"If we start at
five that will be early enough."
"Quite early enough," said Lady Laura.
Phineas went off to the mountains, and shot his grouse, and won his
match, and eat his luncheon. Mr. Bonteen, however, was not beaten by
much, and was in consequence somewhat ill-humoured.
"I'll tell you what I'll do," said Mr. Bonteen, "I'll back myself for
the rest of the day for a ten-pound note."
Now there had been no money staked on the match at all,--but it had
been simply a trial of skill, as to which would kill the most birds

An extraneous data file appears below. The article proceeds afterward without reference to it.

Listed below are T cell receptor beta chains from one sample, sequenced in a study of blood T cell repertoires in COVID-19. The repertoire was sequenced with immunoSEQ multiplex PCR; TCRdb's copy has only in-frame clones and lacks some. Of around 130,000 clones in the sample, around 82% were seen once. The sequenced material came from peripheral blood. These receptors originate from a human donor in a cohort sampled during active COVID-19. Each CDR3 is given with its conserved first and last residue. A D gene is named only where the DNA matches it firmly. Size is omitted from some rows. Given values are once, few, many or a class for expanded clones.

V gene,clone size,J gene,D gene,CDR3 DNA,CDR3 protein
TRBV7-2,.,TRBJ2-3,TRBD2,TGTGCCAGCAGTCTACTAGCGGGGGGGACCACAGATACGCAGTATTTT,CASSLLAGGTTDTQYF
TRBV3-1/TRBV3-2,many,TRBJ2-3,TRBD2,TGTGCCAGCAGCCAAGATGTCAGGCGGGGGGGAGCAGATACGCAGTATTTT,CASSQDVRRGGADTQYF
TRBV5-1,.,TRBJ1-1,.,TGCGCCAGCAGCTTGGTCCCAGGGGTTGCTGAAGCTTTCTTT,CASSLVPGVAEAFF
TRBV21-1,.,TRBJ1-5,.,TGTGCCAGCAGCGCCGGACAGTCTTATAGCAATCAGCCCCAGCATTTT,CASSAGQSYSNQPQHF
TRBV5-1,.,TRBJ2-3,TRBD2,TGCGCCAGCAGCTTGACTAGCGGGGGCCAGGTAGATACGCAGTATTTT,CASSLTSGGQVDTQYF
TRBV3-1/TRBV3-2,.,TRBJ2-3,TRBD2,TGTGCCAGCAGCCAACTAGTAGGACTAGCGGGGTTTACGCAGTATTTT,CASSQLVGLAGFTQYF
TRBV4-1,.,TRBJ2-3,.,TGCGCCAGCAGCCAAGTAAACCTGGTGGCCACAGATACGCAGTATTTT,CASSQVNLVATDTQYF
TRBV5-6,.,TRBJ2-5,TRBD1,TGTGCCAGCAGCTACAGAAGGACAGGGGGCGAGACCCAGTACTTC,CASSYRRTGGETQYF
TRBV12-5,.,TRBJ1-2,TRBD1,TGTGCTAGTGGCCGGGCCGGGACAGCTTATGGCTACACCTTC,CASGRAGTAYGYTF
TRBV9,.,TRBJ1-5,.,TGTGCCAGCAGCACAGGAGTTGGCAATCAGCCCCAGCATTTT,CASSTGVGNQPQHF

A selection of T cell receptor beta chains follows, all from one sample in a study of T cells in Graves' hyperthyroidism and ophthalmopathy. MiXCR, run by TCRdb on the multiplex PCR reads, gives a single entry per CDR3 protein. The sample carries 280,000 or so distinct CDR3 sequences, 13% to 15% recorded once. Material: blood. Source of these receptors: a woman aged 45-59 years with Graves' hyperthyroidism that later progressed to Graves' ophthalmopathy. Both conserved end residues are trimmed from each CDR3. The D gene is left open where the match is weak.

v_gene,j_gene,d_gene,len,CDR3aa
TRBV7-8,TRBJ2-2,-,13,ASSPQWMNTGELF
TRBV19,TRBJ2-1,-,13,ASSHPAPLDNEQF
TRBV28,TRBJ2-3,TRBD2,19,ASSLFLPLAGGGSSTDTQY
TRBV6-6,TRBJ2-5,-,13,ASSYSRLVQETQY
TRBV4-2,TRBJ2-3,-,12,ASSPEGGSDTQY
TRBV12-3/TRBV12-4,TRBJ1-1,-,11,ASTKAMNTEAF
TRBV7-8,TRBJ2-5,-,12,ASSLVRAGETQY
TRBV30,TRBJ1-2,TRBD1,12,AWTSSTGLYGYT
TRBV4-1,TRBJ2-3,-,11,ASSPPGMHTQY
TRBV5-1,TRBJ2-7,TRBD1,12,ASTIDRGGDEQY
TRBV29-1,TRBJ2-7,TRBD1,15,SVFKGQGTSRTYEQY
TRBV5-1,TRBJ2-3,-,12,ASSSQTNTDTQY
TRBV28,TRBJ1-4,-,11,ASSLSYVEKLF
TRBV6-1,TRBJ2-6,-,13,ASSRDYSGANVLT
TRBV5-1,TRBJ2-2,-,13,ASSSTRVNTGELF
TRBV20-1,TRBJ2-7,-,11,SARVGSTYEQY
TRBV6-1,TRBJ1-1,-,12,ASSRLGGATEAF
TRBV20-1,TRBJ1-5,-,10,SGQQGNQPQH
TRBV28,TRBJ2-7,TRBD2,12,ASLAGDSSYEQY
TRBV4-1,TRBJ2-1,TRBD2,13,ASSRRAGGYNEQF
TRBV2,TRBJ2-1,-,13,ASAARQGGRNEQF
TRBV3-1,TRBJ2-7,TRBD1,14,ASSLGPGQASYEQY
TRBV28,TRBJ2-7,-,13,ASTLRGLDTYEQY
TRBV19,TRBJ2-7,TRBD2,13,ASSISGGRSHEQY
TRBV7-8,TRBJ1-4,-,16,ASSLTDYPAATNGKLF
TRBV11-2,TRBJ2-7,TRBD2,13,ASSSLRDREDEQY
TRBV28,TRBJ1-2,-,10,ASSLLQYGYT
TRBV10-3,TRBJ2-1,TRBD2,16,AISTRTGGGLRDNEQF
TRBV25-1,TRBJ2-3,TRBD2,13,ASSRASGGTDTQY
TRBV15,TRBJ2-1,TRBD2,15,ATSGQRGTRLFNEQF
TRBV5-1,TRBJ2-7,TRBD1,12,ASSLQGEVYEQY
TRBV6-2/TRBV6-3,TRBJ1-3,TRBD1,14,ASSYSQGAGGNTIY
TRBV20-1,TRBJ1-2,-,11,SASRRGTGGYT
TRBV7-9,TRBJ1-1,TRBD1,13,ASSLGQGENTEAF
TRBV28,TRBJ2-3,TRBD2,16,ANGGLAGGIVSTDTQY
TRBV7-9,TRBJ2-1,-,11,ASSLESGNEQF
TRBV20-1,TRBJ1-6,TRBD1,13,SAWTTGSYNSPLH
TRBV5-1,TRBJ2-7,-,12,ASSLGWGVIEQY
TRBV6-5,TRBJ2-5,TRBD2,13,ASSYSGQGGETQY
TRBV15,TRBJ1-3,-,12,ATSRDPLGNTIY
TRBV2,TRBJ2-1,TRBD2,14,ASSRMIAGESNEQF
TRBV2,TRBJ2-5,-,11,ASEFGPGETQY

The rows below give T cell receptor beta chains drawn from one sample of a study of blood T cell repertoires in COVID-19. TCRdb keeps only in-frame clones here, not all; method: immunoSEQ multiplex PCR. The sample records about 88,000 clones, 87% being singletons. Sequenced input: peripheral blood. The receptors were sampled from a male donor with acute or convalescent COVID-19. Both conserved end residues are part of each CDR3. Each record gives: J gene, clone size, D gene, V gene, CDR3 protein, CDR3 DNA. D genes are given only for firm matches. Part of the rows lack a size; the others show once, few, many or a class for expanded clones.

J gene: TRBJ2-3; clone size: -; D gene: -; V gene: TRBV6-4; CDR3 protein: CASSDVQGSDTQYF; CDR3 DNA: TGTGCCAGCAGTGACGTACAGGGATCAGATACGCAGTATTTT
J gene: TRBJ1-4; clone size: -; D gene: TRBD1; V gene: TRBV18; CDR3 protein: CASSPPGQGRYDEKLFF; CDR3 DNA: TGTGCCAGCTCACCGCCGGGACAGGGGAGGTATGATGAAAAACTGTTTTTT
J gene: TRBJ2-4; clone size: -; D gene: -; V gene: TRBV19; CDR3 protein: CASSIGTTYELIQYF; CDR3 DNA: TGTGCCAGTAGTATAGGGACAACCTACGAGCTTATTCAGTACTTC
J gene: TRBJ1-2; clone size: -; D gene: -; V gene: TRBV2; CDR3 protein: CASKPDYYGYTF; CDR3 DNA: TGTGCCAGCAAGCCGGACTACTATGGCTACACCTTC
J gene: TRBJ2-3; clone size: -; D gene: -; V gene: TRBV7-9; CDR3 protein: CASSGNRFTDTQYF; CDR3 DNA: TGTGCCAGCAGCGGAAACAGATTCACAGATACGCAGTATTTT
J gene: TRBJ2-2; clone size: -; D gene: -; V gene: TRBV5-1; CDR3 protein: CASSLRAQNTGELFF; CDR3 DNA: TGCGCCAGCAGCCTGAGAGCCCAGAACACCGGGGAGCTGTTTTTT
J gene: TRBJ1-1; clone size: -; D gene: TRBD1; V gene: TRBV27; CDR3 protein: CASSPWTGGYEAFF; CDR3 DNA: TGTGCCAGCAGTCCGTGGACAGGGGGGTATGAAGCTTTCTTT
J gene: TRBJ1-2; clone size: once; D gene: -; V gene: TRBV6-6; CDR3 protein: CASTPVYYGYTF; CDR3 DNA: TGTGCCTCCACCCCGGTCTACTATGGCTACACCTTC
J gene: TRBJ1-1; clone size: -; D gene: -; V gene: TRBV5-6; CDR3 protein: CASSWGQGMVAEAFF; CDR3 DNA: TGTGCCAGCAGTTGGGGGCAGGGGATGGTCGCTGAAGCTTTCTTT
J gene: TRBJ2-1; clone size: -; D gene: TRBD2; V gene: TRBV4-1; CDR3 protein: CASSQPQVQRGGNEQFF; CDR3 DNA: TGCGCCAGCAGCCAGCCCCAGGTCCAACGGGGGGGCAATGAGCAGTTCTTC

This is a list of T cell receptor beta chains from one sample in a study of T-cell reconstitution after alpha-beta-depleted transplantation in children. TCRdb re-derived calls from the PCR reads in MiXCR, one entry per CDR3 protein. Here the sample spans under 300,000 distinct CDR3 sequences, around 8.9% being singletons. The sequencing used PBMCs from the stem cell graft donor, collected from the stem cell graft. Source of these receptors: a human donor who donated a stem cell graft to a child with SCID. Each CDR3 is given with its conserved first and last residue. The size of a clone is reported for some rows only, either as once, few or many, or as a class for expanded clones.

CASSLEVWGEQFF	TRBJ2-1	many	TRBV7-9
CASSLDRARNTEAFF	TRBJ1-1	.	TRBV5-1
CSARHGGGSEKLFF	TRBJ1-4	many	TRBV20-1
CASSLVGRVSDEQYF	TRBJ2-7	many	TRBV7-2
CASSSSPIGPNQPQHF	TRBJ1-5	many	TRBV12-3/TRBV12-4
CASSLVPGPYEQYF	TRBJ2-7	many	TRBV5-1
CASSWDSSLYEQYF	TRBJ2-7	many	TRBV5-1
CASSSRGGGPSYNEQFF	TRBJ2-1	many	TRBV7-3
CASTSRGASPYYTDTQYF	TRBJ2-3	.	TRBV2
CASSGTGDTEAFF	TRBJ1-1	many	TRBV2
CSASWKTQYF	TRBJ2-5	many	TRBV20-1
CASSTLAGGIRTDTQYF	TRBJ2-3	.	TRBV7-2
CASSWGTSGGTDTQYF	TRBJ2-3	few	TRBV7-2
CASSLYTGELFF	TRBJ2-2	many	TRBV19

in a given time. And the proposition for that trial had come from Mr.
Bonteen himself. "I should not think of shooting for money," said
"And why not? A bet is the only way to decide these things."
"Partly because I'm sure I shouldn't hit a bird," said Phineas, "and
partly because I haven't got any money to lose."
"I hate bets," said Mr. Kennedy to him afterwards. "I was annoyed
when Bonteen offered the wager. I felt sure, however, you would not
"I suppose such bets are very common."
"I don't think men ought to propose them unless they are quite
sure of their company. Maybe I'm wrong, and I often feel that I am
strait-laced about such things. It is so odd to me that men cannot
amuse themselves without pitting themselves against each other.